Office of the General Counsel
Consumer Product Safety Commission
Washington, D.C. 20207-0001
Dear Mr. Brauninger:
This responds to your letter asking whether a window shade intended for use on an automobile is motor vehicle equipment. I apologize for the delay in sending this letter. From the materials you sent us, we assume that you are referring to the roll-down shades that suction onto the rear side window of vehicles, usually for the purpose of keeping the sun off the faces of children strapped into child safety seats.
The answer to your question is yes. The window shades are an accessory (a type of motor vehicle equipment) under 49 U.S.C. '30102(a)(7). As explained in my September 16, 1994, letter from this office to Mr. Harleigh Ewell of your office, the National Highway Traffic Safety Administration (NHTSA) uses two criteria in determining whether a device is an "accessory." The two criteria are whether:
(1) A substantial portion of its expected uses are related to the operation or maintenance of motor vehicles; and
(2) it is purchased or otherwise acquired, and principally used, by ordinary users of motor vehicles.
Applying these criteria to the window shades, we conclude that they are accessories. We determine a product's expected use by considering product advertising, product labeling, and the type of store that retails the product, as well as available information about the actual use of the product. We assume that the window shade you are referring to has packaging that shows that its purpose is to shield vehicle occupants from the sun while the vehicle is in operation. The shade would typically be acquired and used by ordinary users of motor vehicles (i.e., anyone using the vehicle). Since the shade satisfies both criteria, it is considered to be an "accessory" and thus motor vehicle equipment.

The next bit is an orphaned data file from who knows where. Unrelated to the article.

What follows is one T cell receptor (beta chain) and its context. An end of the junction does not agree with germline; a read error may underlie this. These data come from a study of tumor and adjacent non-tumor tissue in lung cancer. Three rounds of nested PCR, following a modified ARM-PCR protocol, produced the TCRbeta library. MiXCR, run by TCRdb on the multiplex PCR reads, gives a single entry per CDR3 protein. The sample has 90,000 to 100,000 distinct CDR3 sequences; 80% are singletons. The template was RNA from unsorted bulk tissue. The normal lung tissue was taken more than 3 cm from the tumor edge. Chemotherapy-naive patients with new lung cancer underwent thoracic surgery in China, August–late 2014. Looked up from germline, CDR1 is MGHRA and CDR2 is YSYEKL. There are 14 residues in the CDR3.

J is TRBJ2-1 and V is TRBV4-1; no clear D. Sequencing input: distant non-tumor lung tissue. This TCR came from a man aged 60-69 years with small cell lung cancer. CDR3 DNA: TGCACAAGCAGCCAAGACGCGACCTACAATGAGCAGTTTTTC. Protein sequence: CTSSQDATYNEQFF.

NHTSA has issued no safety standards that apply specifically to window shades that are sold separately from the vehicle.
However, as you know, manufacturers of motor vehicle equipment are responsible under our statute for ensuring that their products are free of safety-related defects. If you will send us the information you have regarding the incidence of accidents caused by these window shades, we will forward it to the appropriate NHTSA office.
I hope this information is helpful. If you have any further questions, please feel free to contact Mr. Paul Atelsek at this address or by telephone at (202) 366-2992.
Philip R. Recht Acting Chief Counsel